In Spring Forest Trading 599 CC v Wilberry (Pty) Ltd T/A Ecowash and Another , the Supreme Court of Appeal (SCA) ruled that the parties to an agreement that contained a non-variation clause (providing for cancellation to be in writing and signed by the parties) could vary the agreement through an exchange of emails.
The SCA also found that typewritten names of the parties at the foot of emails constituted ‘data’ that was logically associated with the data in the body of the emails, as envisaged in the definition of an ‘electronic signature’ [which is not to be confused with an advanced electronic signature] in ss 13(1) and (3) of the Electronic Communications and Transactions Act 25 of 2002 (“ECTA”).
In terms of section 13(3) of ECTA:
“Where an electronic signature is required by the parties to an electronic transaction and the parties have not agreed on the type of electronic signature to be used, that requirement is met in relation to a data message if:
(a) method is used to identify the person and to indicate the person’s approval of the information communicated; and
(b) having regard to all the relevant circumstances at the time the method was used, the method was as reliable as was appropriate for the purposes for which the information was communicated.”
Thus, where a contract requires written confirmation of a variation of a contract, an exchange of emails (which constitutes writing in terms of ECTA) with the parties’ typewritten names at the bottom would comply with the requirements section 13(3).
In Global and Local Investments Advisors (Pty) Ltd v Fouche 2021 (1) SA 371 (SCA), the issue for determination was whether Global, a financial services provider, breached a mandate in terms of which it was authorised to invest and manage money entrusted to it by the respondent, Fouché, by releasing funds in response to fraudulent emails, ostensibly sent by the latter. Fraudsters hacked Fouché’s Gmail account and utilising his authentic email credentials, sent three emails to Global to transfer specified amounts to accounts of named third parties at First National Bank. The SCA found that they emails were fraudulent and were not binding on Mr Fouché. Global had to compensate him.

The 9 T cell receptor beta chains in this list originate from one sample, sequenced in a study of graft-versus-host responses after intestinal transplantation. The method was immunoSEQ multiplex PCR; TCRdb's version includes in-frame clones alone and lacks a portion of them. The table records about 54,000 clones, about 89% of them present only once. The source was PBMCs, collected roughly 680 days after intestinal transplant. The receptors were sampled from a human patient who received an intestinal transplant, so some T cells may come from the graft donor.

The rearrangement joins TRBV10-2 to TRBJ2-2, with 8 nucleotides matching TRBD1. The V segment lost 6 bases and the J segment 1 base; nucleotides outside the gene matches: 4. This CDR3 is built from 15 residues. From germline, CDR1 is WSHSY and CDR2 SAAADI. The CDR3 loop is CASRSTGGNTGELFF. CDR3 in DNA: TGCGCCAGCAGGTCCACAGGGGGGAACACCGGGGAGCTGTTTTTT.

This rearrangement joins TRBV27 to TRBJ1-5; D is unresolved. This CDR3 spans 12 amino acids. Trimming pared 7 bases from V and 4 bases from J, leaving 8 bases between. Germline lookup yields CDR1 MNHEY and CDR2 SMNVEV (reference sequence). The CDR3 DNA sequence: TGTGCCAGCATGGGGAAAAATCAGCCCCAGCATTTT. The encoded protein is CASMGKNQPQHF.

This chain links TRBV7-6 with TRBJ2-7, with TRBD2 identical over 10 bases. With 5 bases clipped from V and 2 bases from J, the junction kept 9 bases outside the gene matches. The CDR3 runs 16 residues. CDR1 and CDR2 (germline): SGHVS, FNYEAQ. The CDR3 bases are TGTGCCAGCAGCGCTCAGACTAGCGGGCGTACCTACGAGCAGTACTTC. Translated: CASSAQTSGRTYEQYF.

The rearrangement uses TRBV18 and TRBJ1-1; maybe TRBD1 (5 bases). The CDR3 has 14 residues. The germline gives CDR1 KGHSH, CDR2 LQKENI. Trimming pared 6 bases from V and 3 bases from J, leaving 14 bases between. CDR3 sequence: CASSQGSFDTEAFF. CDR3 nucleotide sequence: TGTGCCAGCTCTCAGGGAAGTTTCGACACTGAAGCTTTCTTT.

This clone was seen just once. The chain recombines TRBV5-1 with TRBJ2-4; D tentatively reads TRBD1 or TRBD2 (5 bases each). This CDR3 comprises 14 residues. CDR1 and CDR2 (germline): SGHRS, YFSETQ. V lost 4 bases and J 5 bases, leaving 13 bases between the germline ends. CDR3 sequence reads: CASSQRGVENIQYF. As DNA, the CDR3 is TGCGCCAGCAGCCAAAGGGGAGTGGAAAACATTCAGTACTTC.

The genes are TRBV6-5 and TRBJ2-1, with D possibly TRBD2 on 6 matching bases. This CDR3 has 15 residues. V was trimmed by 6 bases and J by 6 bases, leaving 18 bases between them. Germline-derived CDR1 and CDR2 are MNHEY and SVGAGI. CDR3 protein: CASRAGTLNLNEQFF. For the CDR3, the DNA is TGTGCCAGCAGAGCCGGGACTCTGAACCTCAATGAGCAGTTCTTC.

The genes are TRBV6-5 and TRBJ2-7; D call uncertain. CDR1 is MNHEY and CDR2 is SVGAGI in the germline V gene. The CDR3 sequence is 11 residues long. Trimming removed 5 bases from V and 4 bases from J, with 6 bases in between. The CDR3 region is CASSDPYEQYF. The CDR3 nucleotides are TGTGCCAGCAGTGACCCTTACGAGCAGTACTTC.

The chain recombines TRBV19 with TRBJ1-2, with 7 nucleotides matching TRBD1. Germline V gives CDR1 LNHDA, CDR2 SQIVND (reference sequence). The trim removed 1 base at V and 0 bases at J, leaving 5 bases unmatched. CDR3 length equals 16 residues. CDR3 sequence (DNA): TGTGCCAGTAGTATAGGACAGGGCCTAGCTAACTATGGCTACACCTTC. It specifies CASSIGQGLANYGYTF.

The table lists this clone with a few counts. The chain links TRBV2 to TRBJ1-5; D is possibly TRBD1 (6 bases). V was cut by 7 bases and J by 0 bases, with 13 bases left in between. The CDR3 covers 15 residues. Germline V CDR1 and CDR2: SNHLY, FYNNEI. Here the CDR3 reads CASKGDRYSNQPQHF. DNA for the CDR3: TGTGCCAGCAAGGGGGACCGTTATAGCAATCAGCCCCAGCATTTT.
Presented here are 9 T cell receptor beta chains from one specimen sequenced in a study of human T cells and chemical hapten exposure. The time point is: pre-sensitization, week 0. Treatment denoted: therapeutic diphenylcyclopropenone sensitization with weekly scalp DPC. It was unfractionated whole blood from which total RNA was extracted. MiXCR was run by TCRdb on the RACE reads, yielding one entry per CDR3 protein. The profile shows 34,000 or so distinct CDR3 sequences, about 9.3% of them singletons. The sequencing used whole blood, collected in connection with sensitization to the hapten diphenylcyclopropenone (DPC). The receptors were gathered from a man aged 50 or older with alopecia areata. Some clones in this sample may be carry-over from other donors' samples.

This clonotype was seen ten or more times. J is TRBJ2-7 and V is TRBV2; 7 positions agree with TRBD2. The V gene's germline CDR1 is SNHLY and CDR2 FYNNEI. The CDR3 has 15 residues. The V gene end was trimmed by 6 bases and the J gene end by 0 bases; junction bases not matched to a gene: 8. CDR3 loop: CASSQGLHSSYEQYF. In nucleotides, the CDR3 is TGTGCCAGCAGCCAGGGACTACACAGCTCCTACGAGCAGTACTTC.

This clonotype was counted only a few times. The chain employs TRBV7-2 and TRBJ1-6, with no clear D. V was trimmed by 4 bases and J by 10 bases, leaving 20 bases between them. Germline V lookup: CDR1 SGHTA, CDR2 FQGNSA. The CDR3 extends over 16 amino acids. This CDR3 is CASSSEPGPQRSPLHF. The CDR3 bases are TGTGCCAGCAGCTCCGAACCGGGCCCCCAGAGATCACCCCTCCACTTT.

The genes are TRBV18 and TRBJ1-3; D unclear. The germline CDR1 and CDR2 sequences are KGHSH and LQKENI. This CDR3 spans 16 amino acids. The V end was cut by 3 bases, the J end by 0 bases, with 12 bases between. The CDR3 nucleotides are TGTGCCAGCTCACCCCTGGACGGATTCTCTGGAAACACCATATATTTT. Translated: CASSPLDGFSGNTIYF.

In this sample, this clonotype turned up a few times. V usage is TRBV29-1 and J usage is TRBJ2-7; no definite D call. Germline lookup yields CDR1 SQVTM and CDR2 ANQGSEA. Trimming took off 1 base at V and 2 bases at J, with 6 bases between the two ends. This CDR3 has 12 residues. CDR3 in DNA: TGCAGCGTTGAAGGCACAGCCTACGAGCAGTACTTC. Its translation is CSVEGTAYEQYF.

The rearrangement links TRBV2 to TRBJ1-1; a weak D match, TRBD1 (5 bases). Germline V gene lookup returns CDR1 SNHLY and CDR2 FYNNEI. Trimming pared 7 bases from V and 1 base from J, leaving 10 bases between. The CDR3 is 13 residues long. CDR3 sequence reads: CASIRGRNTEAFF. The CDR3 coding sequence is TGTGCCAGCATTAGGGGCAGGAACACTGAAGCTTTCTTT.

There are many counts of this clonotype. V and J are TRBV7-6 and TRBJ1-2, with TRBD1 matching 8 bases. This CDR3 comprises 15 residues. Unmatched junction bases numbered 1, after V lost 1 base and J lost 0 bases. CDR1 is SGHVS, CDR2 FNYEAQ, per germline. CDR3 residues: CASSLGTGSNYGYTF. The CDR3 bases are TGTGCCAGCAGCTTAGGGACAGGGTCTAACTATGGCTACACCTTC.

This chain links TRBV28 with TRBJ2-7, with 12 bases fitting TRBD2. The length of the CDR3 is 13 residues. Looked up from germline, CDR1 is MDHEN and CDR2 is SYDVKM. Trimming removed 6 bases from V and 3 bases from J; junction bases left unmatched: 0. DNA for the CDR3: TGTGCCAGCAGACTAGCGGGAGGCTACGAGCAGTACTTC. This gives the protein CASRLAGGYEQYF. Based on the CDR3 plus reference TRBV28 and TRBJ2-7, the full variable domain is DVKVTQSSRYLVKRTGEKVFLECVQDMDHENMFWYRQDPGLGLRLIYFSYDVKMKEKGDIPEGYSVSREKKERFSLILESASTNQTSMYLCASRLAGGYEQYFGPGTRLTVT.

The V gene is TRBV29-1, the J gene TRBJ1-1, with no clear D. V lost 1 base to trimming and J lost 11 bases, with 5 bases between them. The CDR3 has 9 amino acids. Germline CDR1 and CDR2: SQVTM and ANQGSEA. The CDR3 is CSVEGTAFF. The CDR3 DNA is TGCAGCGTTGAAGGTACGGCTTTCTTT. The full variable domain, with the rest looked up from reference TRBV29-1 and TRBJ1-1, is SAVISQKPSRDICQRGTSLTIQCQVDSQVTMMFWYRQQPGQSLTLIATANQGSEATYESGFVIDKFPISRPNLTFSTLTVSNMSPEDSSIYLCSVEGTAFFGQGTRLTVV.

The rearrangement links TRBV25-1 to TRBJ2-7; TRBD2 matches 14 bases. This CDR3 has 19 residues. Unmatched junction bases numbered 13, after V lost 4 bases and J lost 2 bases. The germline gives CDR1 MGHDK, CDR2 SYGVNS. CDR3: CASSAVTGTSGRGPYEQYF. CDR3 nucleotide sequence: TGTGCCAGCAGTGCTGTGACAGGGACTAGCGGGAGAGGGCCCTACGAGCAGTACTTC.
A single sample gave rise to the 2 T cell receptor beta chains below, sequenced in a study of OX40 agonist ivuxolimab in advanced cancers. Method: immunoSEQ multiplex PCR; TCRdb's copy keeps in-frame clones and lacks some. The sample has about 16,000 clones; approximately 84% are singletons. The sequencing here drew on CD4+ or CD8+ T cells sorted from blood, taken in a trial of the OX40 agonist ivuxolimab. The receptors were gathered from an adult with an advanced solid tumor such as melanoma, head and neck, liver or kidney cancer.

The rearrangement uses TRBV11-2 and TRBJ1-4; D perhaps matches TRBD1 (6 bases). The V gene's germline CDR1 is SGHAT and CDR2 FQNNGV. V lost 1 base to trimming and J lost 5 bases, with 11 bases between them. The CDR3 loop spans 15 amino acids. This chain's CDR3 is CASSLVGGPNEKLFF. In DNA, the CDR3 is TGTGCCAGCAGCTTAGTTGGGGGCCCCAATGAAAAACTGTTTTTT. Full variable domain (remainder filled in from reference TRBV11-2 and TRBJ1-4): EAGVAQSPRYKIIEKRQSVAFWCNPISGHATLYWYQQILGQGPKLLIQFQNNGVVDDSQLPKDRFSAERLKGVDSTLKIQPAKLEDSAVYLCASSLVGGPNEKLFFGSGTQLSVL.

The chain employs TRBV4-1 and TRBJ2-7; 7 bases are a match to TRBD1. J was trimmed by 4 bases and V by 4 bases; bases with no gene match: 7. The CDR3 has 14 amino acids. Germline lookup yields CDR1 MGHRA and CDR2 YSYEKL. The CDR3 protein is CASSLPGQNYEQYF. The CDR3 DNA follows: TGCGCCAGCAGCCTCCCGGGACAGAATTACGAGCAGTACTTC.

The court found that Spring Forest is distinguishable from this case for the following reasons: “The authority of the persons who had written and sent the emails was not an issue in that case as it is in the present case. The problem, in that case, was whether an exchange of emails between the contracting parties could satisfy the requirement imposed by them in the contract that ‘consensual cancellation of their contract be ‘in writing and signed by the parties. There was no dispute regarding the reliability of the emails, accuracy of the information communicated or the identities of the persons who appended their names to the emails. In the present case, the emails in issue were, in fact, fraudulent. They were not written nor sent by the person they purported to originate. They were fraudulent as they were written and dispatched by person or persons without the authority to do so. Therefore, they are not binding on Mr Fouché.”
Take care that if you conclude a contract that requires a signature for any purpose, specify whether or not an electronic signature will be compliant. Also clarify what form of electronic signature will be acceptable.